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Changed circumstances: when a divorce order needs modification

The term "boilerplate" is sometimes seen regarding a legal subject, signifying that the matter at hand is commonplace and can be responded to in similar fashion over and over again. A boilerplate contractual form, for example, is essentially a fill-in-the-blanks or cut-and-paste document that arguably applies broadly across multiple cases. A simple will document comes readily to mind, for example, or a general power of attorney form.

Notably, there are also one-size-fits-all divorce kits that are touted online and that promise positive results for just a few dollars.

The words "caveat emptor" should perhaps be stamped prominently across the front of such products, given the fundamental reality that few things in family law are so generic and similar that they can be responded to in boilerplate fashion.

Nor are few things in this important areas of law immutable, that is, unassailable and ever unchanging. Without exception, every family is different, and in myriad respects. Child and spousal support, property distribution considerations, visitation/parenting plans and other key issues all centrally relate to what are the unique characteristics of every family.

That truism is amply on display every time a post-divorce understanding that is subject to a judicial order comes into question. Family circumstances flatly change over time. A child custody ruling that made sense a year ago might now require readjustment owing to a family death, relocation, a drug problem or some other factor. A court order concerning support might no longer make sense in light of a job loss. Continued spousal support might suddenly seem both illogical and inequitable, given a spouse's new employment and remarriage.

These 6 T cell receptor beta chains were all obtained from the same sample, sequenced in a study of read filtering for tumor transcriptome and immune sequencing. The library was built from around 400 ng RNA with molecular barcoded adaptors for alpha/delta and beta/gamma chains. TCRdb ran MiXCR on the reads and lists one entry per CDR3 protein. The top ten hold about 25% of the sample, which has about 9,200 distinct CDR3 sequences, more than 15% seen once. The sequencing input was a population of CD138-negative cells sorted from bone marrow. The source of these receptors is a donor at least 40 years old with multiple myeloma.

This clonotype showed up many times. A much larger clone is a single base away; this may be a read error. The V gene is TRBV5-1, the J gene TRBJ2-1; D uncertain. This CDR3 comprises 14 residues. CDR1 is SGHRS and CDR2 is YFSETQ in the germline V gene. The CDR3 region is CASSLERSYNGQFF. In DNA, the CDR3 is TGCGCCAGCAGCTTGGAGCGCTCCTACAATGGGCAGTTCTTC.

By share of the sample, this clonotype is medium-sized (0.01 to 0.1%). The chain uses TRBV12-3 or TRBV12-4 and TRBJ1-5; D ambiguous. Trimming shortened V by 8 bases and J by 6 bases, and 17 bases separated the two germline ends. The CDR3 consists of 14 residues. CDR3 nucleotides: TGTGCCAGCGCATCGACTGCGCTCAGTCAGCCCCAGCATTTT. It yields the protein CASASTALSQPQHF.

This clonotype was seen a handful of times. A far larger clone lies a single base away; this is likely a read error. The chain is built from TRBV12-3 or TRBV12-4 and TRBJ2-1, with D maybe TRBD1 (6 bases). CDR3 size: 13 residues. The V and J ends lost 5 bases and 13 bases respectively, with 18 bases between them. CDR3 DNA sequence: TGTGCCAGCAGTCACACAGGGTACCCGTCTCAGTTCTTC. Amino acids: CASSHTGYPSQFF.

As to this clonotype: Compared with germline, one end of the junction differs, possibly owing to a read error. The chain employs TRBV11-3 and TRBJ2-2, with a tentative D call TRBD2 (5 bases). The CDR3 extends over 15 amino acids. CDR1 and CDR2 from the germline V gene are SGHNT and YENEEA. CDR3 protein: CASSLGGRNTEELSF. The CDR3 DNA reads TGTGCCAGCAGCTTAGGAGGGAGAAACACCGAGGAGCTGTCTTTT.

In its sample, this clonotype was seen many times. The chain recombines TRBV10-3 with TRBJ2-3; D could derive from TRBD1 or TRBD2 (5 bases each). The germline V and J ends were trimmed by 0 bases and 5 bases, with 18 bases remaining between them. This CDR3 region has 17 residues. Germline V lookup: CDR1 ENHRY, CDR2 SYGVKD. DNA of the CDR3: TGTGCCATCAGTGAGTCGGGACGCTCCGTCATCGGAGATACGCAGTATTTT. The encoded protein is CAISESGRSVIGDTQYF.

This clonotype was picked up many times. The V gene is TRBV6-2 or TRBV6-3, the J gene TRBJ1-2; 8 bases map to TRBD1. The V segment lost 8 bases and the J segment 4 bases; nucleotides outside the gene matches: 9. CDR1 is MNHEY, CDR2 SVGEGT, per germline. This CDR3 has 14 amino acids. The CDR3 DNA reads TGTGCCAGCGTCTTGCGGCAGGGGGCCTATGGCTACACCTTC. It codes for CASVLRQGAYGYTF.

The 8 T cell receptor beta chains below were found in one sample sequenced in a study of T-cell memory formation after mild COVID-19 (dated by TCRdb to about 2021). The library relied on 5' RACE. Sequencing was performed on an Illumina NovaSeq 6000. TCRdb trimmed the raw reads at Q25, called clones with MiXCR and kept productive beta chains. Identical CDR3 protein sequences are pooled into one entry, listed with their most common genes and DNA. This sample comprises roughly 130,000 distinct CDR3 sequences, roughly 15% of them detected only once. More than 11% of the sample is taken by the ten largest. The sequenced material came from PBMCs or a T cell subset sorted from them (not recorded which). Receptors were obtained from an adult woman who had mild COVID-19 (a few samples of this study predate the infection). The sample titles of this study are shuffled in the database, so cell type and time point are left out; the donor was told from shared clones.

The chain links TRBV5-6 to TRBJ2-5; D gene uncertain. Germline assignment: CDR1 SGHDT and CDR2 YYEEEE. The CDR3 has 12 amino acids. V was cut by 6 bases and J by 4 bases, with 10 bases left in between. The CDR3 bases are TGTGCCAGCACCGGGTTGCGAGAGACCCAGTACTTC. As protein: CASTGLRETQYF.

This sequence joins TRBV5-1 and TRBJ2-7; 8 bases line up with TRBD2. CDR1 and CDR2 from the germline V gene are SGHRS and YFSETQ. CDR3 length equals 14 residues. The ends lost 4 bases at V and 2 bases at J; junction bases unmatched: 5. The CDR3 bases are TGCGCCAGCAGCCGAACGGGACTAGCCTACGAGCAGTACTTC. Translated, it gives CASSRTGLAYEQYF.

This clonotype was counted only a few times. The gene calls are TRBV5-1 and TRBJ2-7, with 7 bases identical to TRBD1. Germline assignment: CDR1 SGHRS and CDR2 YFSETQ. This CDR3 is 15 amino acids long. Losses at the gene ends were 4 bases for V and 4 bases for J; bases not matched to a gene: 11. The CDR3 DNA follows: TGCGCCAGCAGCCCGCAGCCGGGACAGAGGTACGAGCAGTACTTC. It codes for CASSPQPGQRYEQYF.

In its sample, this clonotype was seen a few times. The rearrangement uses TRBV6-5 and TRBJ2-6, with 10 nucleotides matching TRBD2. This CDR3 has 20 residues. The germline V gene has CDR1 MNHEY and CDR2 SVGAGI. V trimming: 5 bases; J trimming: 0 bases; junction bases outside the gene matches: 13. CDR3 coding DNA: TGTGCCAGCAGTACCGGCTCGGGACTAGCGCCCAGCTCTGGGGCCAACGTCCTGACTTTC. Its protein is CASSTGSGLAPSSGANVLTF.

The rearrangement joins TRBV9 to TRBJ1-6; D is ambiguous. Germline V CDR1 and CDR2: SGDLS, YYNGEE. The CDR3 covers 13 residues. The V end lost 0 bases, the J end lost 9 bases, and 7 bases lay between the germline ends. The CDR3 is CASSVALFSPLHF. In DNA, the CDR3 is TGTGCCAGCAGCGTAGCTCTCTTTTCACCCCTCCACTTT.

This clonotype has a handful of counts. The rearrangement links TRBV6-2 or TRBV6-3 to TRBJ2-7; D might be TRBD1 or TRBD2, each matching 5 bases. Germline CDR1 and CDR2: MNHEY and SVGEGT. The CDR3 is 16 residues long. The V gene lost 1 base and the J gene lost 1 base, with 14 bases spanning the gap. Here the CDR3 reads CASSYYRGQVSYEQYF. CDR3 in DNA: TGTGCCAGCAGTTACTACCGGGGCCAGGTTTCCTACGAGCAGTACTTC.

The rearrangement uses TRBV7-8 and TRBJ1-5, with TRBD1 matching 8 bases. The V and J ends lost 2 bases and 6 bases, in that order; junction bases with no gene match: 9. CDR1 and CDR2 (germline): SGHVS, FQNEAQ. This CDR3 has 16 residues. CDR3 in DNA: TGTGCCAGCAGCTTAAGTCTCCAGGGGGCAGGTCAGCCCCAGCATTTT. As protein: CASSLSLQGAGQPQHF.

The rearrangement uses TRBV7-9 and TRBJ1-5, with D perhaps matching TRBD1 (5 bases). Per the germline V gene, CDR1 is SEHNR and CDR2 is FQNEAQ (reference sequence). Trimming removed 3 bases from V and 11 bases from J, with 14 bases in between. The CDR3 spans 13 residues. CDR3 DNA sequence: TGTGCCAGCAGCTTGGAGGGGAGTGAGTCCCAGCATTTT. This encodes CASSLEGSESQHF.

In Arkansas, such changed realities cannot be responded to unilaterally and through execution of a boilerplate form. Rather, any party seeking a divorce-related modification to subject matter already agreed upon must file a judicial motion seeking change, supported by detailed information establishing why modification is necessary.

Acting with dispatch and in strict accordance with legal requirements is critically important for any person seeking a modification of support, custody of other divorce-related agreement.

The attorneys at Robertson Law Firm, PLLC, work closely with clients to ensure that the modifications they seek are fully supported and tightly conform to all legal requirements. We invite readers' scrutiny of our work in this important area at our Little Rock Divorce Modification page.

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